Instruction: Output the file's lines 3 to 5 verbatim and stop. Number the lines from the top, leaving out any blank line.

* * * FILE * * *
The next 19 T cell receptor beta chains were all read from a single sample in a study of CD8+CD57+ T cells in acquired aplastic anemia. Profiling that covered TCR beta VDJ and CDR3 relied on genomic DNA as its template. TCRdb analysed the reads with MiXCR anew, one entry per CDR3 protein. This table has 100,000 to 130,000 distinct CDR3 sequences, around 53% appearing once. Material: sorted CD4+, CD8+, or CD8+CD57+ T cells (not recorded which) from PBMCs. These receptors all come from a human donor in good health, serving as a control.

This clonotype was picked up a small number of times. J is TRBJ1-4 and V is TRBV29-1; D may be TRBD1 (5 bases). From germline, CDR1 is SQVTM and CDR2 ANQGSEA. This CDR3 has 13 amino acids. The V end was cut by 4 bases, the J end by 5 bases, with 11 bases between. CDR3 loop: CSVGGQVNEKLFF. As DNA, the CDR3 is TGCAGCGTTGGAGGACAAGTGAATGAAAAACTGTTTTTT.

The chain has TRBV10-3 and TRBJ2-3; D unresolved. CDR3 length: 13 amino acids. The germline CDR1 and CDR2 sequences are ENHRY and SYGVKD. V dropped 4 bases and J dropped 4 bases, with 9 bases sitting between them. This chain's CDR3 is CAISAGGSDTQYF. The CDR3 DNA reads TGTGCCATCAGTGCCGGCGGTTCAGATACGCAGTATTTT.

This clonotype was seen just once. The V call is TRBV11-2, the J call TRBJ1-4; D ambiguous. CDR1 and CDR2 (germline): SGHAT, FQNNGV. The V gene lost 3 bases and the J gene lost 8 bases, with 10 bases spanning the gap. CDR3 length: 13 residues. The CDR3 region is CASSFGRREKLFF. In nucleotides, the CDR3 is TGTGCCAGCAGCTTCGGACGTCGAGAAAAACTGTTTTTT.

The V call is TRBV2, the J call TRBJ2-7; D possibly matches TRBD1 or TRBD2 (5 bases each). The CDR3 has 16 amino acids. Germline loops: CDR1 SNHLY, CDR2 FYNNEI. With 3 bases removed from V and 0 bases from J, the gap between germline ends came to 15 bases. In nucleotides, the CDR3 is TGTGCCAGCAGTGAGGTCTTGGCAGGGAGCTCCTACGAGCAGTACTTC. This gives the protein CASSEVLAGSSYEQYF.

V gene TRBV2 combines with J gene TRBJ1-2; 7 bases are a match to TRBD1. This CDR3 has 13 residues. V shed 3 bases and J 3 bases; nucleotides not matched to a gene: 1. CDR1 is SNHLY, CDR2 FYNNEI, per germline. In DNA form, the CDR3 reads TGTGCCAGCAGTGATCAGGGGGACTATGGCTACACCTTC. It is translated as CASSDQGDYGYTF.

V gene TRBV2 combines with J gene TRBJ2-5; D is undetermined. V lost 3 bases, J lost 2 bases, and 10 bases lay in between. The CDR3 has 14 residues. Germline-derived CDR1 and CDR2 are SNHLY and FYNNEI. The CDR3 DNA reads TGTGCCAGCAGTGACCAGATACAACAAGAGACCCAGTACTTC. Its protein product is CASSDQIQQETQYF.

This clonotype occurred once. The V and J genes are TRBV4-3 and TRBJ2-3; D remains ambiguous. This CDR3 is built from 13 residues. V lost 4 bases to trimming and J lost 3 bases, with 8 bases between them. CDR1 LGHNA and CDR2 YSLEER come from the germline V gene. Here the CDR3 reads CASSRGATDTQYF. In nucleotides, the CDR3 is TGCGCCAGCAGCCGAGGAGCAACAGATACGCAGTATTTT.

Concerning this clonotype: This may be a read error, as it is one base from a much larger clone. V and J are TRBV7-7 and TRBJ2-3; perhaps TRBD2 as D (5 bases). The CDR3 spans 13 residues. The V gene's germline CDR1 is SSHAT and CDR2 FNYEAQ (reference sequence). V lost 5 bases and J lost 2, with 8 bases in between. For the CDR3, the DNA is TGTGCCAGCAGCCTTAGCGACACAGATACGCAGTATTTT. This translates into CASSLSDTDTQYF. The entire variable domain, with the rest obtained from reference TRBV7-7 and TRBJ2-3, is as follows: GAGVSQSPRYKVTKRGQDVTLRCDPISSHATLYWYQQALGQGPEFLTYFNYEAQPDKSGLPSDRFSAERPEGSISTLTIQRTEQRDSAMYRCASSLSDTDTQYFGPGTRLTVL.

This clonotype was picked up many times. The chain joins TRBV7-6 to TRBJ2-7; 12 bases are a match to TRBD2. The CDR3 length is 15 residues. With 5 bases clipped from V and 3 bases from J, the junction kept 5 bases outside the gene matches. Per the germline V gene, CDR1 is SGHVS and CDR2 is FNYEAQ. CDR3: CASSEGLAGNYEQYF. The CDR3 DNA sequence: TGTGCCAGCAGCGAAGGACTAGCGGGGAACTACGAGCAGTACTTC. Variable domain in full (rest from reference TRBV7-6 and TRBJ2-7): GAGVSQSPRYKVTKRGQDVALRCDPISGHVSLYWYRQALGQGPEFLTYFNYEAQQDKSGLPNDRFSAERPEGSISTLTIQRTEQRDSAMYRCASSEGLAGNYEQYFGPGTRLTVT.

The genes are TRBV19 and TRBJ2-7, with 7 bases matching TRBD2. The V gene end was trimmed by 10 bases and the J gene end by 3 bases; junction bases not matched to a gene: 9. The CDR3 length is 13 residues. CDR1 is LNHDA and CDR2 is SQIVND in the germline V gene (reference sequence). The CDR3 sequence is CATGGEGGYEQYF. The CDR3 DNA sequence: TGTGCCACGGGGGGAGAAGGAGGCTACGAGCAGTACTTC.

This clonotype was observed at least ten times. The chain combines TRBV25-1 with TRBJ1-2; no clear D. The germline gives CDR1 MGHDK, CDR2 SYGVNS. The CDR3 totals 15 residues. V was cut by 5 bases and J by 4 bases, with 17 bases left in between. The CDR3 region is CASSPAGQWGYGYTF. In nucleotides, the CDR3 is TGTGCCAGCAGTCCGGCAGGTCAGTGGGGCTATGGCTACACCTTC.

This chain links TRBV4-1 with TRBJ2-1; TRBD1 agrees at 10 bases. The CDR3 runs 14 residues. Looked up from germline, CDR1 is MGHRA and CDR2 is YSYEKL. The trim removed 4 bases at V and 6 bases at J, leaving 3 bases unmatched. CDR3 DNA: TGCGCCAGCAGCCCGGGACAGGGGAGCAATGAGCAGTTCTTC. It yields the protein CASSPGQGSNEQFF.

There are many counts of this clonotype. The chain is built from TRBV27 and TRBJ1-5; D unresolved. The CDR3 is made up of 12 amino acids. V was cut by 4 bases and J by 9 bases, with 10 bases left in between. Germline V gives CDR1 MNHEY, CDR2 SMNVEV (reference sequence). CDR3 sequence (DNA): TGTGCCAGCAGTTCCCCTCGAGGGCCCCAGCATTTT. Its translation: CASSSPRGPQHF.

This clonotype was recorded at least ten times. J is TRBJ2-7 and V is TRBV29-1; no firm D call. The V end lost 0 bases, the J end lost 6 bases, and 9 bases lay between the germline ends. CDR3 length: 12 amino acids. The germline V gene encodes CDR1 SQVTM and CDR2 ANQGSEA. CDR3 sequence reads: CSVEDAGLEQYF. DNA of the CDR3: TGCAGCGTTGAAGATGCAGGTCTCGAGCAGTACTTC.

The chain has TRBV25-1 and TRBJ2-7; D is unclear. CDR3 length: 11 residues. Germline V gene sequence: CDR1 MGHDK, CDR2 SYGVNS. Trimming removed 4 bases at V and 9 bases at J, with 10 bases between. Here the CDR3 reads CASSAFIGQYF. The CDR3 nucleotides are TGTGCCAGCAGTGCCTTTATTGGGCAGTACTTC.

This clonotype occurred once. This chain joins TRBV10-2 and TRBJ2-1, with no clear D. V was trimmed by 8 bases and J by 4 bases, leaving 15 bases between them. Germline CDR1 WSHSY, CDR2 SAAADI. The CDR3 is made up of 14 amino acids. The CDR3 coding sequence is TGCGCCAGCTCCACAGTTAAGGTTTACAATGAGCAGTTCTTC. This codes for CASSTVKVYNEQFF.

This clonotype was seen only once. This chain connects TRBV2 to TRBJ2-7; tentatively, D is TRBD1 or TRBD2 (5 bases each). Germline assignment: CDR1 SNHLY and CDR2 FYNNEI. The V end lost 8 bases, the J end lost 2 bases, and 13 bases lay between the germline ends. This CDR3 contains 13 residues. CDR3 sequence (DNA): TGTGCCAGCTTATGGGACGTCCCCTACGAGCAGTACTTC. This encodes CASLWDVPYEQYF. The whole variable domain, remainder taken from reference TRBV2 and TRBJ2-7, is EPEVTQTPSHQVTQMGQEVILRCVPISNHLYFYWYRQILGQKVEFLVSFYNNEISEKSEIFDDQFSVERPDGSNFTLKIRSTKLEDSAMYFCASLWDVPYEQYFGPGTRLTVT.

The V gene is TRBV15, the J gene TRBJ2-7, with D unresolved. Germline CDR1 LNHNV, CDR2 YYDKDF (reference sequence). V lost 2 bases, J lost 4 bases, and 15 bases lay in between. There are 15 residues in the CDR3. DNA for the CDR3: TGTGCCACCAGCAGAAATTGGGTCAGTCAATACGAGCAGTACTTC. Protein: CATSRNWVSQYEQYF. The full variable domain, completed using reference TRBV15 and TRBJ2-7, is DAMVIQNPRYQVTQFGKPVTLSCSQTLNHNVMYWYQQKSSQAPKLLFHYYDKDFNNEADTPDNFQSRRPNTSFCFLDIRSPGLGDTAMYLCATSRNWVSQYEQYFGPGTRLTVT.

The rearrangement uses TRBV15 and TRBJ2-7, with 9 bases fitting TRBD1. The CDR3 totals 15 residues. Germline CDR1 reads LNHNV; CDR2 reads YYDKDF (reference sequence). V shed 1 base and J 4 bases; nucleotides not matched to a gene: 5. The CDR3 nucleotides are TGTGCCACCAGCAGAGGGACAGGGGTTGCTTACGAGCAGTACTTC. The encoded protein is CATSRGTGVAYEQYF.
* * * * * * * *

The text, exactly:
The chain has TRBV10-3 and TRBJ2-3; D unresolved. CDR3 length: 13 amino acids. The germline CDR1 and CDR2 sequences are ENHRY and SYGVKD. V dropped 4 bases and J dropped 4 bases, with 9 bases sitting between them. This chain's CDR3 is CAISAGGSDTQYF. The CDR3 DNA reads TGTGCCATCAGTGCCGGCGGTTCAGATACGCAGTATTTT.

This clonotype was seen just once. The V call is TRBV11-2, the J call TRBJ1-4; D ambiguous. CDR1 and CDR2 (germline): SGHAT, FQNNGV. The V gene lost 3 bases and the J gene lost 8 bases, with 10 bases spanning the gap. CDR3 length: 13 residues. The CDR3 region is CASSFGRREKLFF. In nucleotides, the CDR3 is TGTGCCAGCAGCTTCGGACGTCGAGAAAAACTGTTTTTT.

The V call is TRBV2, the J call TRBJ2-7; D possibly matches TRBD1 or TRBD2 (5 bases each). The CDR3 has 16 amino acids. Germline loops: CDR1 SNHLY, CDR2 FYNNEI. With 3 bases removed from V and 0 bases from J, the gap between germline ends came to 15 bases. In nucleotides, the CDR3 is TGTGCCAGCAGTGAGGTCTTGGCAGGGAGCTCCTACGAGCAGTACTTC. This gives the protein CASSEVLAGSSYEQYF.